Let’s look at the Bond origin story for a moment — the exquisite Casino Royale (2006). When we meet Bond for the first time, he’s already polished. He speaks well, he wears suits, and he’s good at his job. Matthew Vaughn completely subverts this for Kingsman. Eggsy is a working class boy, living in a house of domestic abuse and essentially heading for a life of crime. He doesn’t wear a suit, he doesn’t speak well, and he’s really kind of a mess. This is such a basic subversion of a protagonist that we almost take it for granted. But then comes Harry Hart. Harry completely embodies the 1960s Bond archetype in every way. He speaks with an almost emotionless, yet proper, tone; always wears a sharp suit, and he appears to be a hell of an agent who cannot be taken down. But that’s where the subversion begins. Because the infallible Harry is brainwashed, kills hundreds of people and is callously murdered before the third act. This, again, is another incident of the Scream or Psycho subversion — a high-billed, well-known actor killed for misdirection.
Now, it’s here that I’m quick to elaborate that subversion does not mean killing a character as a shock tactic. The real subversion of Kingsman is that the ‘admirable’ archetype murders hundreds in a truly shocking, visceral moment. This scene alone is a masterpiece of subversion:
- Harry enters the church, it’s full of hate.
- Harry listens, then goes to leave.
- A woman won’t let him out; Harry insults her.
- Valentine and Gazelle active the SIM card signal.
- The woman pursues Harry, who turns and kills her.
- The church bursts into a murderous rage, and Harry joins in.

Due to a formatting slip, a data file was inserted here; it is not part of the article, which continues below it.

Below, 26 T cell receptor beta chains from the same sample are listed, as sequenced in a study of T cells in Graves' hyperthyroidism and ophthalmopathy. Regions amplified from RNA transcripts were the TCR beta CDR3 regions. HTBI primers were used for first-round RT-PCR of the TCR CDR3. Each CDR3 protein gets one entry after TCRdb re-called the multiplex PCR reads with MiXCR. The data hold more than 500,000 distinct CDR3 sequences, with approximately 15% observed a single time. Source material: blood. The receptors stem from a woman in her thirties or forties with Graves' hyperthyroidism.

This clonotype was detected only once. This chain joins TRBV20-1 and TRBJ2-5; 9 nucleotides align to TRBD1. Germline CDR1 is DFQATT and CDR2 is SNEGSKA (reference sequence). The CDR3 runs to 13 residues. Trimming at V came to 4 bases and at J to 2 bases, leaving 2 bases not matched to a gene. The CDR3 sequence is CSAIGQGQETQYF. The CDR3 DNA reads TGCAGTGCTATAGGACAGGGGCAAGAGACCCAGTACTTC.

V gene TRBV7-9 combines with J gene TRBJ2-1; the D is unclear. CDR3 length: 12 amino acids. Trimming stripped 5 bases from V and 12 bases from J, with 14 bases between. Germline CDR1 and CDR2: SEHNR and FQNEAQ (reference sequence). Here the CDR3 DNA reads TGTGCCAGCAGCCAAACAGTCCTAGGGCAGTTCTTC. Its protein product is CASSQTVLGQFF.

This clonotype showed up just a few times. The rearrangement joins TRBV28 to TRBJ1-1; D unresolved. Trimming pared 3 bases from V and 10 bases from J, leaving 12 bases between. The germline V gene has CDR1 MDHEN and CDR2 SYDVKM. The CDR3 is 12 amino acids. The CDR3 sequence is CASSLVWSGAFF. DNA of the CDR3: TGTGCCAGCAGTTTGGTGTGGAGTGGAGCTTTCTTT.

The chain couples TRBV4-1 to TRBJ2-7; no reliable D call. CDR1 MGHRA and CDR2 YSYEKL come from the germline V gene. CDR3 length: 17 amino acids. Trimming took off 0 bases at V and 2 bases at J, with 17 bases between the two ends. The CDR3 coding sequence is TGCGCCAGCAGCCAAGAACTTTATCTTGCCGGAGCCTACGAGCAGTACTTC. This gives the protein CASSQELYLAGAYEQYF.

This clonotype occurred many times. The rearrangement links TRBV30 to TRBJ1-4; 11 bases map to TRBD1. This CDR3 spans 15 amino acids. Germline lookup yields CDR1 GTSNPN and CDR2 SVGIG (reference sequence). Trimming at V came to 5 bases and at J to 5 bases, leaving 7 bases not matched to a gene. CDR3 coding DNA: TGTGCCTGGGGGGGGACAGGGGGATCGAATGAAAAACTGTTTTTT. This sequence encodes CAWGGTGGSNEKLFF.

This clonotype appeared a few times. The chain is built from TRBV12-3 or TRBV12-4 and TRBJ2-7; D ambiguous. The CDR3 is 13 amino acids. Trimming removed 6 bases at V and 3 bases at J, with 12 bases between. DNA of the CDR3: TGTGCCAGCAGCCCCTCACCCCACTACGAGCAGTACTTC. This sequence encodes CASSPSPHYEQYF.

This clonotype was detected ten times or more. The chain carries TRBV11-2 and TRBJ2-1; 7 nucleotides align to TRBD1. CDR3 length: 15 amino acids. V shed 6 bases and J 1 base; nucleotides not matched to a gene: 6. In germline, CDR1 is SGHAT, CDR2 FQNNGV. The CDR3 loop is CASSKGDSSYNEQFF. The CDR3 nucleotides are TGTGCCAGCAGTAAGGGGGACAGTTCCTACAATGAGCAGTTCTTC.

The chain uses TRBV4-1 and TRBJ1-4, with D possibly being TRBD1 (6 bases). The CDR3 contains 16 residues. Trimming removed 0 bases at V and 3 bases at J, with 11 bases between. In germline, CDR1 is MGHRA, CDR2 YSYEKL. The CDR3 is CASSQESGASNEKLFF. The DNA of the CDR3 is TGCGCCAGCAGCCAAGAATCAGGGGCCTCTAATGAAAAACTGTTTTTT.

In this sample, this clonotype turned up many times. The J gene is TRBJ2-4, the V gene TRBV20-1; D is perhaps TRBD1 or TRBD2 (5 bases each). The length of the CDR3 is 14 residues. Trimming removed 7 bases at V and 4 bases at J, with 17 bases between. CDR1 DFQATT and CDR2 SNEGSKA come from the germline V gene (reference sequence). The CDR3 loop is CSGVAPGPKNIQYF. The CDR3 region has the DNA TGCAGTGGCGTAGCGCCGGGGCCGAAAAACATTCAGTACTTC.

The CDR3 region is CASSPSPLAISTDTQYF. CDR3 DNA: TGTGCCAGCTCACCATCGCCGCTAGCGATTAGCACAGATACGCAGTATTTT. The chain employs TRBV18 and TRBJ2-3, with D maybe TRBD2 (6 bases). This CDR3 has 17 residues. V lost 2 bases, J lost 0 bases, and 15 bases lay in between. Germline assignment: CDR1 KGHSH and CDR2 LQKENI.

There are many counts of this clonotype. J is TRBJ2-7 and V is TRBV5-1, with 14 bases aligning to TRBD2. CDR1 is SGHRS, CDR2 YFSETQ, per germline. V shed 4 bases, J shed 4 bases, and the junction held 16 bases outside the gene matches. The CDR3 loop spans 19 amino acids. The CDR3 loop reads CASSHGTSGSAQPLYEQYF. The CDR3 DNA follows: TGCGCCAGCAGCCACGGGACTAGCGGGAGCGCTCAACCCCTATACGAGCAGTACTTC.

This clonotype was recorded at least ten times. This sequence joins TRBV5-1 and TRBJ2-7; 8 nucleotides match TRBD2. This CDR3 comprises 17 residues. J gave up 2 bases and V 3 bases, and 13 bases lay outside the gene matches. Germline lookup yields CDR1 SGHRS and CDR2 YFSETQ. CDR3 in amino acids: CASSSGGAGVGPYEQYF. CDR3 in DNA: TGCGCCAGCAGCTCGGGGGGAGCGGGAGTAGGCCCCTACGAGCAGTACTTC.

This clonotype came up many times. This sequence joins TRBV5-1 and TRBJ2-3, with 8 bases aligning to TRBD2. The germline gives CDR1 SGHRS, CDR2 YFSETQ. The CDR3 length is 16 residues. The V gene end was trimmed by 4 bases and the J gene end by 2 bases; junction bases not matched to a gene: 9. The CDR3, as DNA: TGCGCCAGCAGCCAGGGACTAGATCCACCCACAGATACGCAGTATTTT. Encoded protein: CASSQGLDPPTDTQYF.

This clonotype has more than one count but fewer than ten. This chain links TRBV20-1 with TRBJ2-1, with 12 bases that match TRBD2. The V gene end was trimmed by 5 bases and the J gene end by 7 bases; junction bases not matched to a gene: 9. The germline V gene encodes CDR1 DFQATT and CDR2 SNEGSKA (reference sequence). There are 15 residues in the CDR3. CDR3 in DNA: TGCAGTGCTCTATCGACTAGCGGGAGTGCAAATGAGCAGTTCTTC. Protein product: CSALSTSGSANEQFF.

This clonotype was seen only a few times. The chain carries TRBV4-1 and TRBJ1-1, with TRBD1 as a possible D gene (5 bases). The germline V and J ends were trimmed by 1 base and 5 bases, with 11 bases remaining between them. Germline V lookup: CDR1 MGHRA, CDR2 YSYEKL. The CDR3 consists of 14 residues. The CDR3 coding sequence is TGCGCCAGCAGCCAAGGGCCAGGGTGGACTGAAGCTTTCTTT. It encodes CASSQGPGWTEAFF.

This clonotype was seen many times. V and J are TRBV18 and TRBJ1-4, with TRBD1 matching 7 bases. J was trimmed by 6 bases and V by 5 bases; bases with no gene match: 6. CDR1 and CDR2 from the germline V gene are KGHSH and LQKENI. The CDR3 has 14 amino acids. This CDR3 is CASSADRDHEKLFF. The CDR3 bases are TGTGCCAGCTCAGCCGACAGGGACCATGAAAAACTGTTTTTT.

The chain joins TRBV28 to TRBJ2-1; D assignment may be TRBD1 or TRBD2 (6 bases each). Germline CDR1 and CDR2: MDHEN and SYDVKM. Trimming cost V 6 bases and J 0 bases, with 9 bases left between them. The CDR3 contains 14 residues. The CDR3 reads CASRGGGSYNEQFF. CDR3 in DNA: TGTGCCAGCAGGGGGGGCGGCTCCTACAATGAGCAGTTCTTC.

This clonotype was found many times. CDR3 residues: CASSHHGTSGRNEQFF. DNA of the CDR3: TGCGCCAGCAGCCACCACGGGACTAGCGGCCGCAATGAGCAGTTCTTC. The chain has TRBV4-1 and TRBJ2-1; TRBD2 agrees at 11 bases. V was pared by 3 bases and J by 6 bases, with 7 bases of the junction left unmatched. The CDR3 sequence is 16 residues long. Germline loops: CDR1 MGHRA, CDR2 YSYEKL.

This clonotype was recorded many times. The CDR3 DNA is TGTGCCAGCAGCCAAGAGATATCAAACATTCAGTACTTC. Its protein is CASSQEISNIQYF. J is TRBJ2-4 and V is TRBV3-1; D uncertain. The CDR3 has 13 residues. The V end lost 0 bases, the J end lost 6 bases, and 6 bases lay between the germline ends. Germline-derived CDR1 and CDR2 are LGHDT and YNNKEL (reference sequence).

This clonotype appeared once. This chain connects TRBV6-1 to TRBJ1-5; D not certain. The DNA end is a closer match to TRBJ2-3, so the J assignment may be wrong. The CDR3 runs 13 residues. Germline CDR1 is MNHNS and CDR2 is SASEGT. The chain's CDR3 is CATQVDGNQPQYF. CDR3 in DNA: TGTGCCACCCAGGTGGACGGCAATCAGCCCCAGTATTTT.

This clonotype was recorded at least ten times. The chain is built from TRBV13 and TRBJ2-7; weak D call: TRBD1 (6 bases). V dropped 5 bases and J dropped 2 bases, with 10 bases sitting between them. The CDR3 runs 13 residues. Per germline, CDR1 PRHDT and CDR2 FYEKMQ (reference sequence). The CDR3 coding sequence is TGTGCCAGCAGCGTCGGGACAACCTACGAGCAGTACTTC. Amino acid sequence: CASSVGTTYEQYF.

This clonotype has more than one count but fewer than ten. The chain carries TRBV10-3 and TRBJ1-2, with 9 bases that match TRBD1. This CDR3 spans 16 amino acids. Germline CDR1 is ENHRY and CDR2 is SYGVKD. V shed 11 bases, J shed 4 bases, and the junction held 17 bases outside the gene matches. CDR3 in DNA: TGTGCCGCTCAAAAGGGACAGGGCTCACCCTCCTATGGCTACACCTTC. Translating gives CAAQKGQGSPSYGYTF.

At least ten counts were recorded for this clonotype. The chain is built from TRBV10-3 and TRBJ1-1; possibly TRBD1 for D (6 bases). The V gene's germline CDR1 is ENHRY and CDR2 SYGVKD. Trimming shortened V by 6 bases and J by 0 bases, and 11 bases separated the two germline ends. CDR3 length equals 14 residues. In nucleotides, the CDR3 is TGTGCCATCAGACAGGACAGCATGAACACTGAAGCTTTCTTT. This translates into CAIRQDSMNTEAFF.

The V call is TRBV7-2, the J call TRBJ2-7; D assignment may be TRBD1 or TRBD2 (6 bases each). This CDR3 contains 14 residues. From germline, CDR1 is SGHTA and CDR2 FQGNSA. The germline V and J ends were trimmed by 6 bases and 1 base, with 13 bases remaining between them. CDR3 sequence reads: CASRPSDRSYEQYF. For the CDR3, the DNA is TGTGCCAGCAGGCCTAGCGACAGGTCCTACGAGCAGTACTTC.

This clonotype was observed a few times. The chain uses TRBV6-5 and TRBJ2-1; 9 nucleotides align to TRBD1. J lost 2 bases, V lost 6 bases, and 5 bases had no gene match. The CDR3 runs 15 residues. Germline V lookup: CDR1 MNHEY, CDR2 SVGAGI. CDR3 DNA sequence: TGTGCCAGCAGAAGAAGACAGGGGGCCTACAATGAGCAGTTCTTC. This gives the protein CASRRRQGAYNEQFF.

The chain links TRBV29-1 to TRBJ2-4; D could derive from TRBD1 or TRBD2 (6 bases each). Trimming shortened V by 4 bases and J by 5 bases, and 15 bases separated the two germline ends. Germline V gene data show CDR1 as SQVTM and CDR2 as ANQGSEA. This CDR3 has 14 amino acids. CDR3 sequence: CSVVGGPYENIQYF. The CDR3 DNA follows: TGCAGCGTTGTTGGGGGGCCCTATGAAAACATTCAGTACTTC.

The scene sets us up for traditional Harry Hart — witty, but morally dignified. We, as an audience, believe he cannot be corrupted by the hate. But then he is the one that inadvertently sets off the chain of violence that leads to his death. It’s devastating, unexpected, and more violent than anything we have seen before in this world. And it makes us take note. Because it’s not Bond — it’s something else.
3. This is Spinal Tap
One of the first ‘mockumentaries’, This is Spinal Tap is the ultimate subversion of a genre that arguably is least prone to ‘cliche’. As with much of Christopher Guest’s work, it takes one particular ‘subgenre’ of documentary — here, the ‘music’ doc — and manages to sell it with such conviction that it’s easy to believe Spinal Tap is a real band (as I did when I saw them on The Simpsons).
The subversion of the Mockumentary is taking seriously the unserious. We live in a world of so many absurd, yet serious, documentaries (Tickled, for instance) that the whole documentary genre is becoming more and more comic. Spinal Tap and those that came after— Waiting for Guffman, Best in Show, A Mighty Wind, Drop Dead Gorgeous, Borat and the recent Mascots — project their ridiculous subjects with a very ‘serious’ lens, no matter how absurd the context. They gleefully showcase the beats of their respective subgenres (e.g. watching old performances in ‘music’ mockumentary A Mighty Wind; talking heads in ‘industry’ mockumentary Drop Dead Gorgeous; the owners talking strategy with their pets in ‘event’ mockumentary Best in Show) with satirical joy, taking the joke so seriously that to the unfamiliar, it’s real.
Like Scream and Kingsman, the writers of these mockumentaries respect their genre. You must know your genre inside and out before you can even consider subverting any expectations. But more than any other genre, comedy is entirely based around subversion.
I recently worked with a comedy producer that had a habit of comparing everything to shooting. A scene I had written wasn’t playing well and he tried to explain how comedy depends on the subversion of expectation. He said:
"Think of it like this. Your friend throws a couple discs. But your gun won’t fire. You look down the barrel, stick your finger in the end, all sorts of dangerous stuff but ultimately you decide to put it away, to check later. Getting ready to leave, you’re changing shoes but the laces are knotted together too tight. You put your shoes down by your car to find your keys and a minute later, you hear a BANG. Nobody got hurt, but the gun finally fired. You pick up your shoes to find the knot in your laces shot off, separating the shoes. But it also burst your tire."
To subvert, you must understand, respect and love your genre.
To subvert, you must establish an understanding of the genre, make the audience aware of the context and set-up, then take a sharp left turn.